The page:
Columns > Published on May 21st, 2019

10 Things Every Horror Writer Should Read

As writers, we are expected to read a lot. The work of other writers can teach us how to more effectively enthrall our readers and show us how to be better at our craft. Given the limited amount of reading time in our lives, it's important not to waste time consuming material that won't help us progress and develop. Here is a list of the best suggestions for a well-rounded horror author to read.

1. ""Supernatural Horror in Literature'' by H.P. Lovecraft

Regardless of what you think of H.P. Lovecraft's personal views, his 1927 essay is a thorough historical analysis of early horror fiction. It's in the public domain and available free online. At 30,000 words, it's a long haul, but well worth the read. Lovecraft walks us through the development of the gothic novel, Edgar Allen Poe's influence on the genre, the Weird Tradition in American literature, and masters of the genre during his lifetime. For a more British view on the same topic, try checking out Horror: A Literary History by scholar Xavier Aldana Reyes.

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2. The Classics

You cannot build a house without a solid foundation. Every trope, every cliché, and every monster has an originating story from which they developed and grew over time. If you only read hip new horror novels and short stories from the past few decades, you're limiting yourself and stunting your development. Familiarize yourself with the masters: William Hope Hodgson, Shirley Jackson, Algernon Blackwood, Arthur Machen, Daphne du Maurier. The old guard has a lot to teach us.

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3. Craft Essays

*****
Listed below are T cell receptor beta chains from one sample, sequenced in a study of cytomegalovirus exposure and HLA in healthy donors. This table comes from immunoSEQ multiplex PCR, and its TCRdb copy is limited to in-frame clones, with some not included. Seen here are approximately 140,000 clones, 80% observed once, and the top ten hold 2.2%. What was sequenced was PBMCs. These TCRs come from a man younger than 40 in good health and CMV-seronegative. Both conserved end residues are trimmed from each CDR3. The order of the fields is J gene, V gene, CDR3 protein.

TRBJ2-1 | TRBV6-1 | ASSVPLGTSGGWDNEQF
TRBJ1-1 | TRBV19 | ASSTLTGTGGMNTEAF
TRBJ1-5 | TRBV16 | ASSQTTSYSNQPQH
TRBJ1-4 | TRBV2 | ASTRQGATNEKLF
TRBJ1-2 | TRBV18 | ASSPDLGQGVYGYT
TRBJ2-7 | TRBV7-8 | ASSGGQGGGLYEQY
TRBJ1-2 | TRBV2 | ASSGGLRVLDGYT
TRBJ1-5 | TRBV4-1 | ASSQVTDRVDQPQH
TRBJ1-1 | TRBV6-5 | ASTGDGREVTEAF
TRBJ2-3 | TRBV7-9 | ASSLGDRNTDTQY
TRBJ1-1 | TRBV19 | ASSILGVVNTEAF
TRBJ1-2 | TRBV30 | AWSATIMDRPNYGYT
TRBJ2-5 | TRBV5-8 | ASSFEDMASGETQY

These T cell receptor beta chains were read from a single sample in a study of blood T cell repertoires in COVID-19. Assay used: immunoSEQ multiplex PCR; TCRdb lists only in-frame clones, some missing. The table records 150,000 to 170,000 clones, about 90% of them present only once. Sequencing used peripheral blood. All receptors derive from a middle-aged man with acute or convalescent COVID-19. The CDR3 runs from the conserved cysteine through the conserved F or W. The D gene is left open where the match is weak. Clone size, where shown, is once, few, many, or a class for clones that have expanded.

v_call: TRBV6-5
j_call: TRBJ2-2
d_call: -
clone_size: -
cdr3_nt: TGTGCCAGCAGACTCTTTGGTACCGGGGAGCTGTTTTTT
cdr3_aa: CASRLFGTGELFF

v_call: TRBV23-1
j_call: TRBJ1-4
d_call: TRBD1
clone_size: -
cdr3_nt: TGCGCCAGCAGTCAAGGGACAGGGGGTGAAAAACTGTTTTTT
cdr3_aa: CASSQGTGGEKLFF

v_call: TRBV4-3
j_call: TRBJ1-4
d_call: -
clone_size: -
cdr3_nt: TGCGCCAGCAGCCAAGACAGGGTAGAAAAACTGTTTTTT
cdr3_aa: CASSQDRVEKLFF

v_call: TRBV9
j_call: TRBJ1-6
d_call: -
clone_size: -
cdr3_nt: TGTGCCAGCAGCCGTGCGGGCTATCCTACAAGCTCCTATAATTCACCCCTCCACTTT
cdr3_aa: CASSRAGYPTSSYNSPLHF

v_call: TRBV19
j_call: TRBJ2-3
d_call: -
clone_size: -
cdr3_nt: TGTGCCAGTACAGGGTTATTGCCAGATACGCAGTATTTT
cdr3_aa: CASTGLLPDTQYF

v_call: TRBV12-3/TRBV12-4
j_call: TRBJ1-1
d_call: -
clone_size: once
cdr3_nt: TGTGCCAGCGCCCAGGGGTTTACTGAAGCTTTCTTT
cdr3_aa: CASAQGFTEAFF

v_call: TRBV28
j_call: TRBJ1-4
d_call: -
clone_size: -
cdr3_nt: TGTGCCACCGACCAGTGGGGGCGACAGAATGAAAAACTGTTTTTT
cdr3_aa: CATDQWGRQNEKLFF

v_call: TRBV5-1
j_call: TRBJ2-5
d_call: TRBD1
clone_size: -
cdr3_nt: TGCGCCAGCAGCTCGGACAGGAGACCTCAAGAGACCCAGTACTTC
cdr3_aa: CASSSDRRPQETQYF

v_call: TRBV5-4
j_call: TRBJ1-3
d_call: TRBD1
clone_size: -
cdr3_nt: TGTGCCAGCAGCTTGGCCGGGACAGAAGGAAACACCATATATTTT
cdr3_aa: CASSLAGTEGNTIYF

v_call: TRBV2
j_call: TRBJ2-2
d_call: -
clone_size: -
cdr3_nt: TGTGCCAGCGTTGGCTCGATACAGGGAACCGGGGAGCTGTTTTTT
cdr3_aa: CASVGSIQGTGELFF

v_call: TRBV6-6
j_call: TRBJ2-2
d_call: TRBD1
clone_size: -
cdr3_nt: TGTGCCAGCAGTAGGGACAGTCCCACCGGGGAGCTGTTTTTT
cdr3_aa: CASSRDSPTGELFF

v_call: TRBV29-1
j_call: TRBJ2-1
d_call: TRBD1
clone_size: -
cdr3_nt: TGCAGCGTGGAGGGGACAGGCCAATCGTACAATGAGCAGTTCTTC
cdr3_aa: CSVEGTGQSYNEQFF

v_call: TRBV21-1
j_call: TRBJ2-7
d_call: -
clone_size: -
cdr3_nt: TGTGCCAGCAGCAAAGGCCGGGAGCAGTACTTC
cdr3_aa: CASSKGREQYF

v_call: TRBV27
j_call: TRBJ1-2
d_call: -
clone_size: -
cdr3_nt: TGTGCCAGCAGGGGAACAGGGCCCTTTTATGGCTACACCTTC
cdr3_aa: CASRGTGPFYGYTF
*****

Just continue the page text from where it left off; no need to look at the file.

Character development, dialogue, grammar, POV—these are the nuts and bolts of what we do. The internet is a vast resource for improving your writing. I'd highly recommend starting with Craig Clevenger's five articles entitled Notes on the Craft. Richard Thomas' Storyville column often focuses specifically on horror and dark fiction with tons of sage advice on writing in the genre. For non-online sources, On Writing Horror: A Handbook by the Horror Writers Association is filled with essays from modern masters on how to write horror effectively.

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4. The Modern Classics

Not every definitive horror novel was written by a dead guy using a gas lamp and a quill pen. There are tons of must-read classics from the past few decades that should be on your reading list as well--Clive Barker, Anne Rice, Stephen King. It's also not enough to say you've seen Rosemary's Baby, The Exorcist and The Shining. Or even modern films like The Ring, Let Me In and The Woman in Black. All these movies are based on successful novels. Step away from the screen and read the damn books! Here's an excellent list of the 50 best horror novels to get you started.

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5. Other Genres

Repeat after me: "If I only read horror, I will never grow as a horror writer." Make it a point to read outside your comfort zone at least every third book you devour. Thrillers, romance, science fiction, westerns—read them all. Challenge yourself to extract a positive lesson from every book you read, even ones you hate. It could be as simple as writing down an effective metaphor you liked or a powerful image that stuck with you. Non-fiction and poetry can also provide inspiration and lyricism that will add depth to your writing.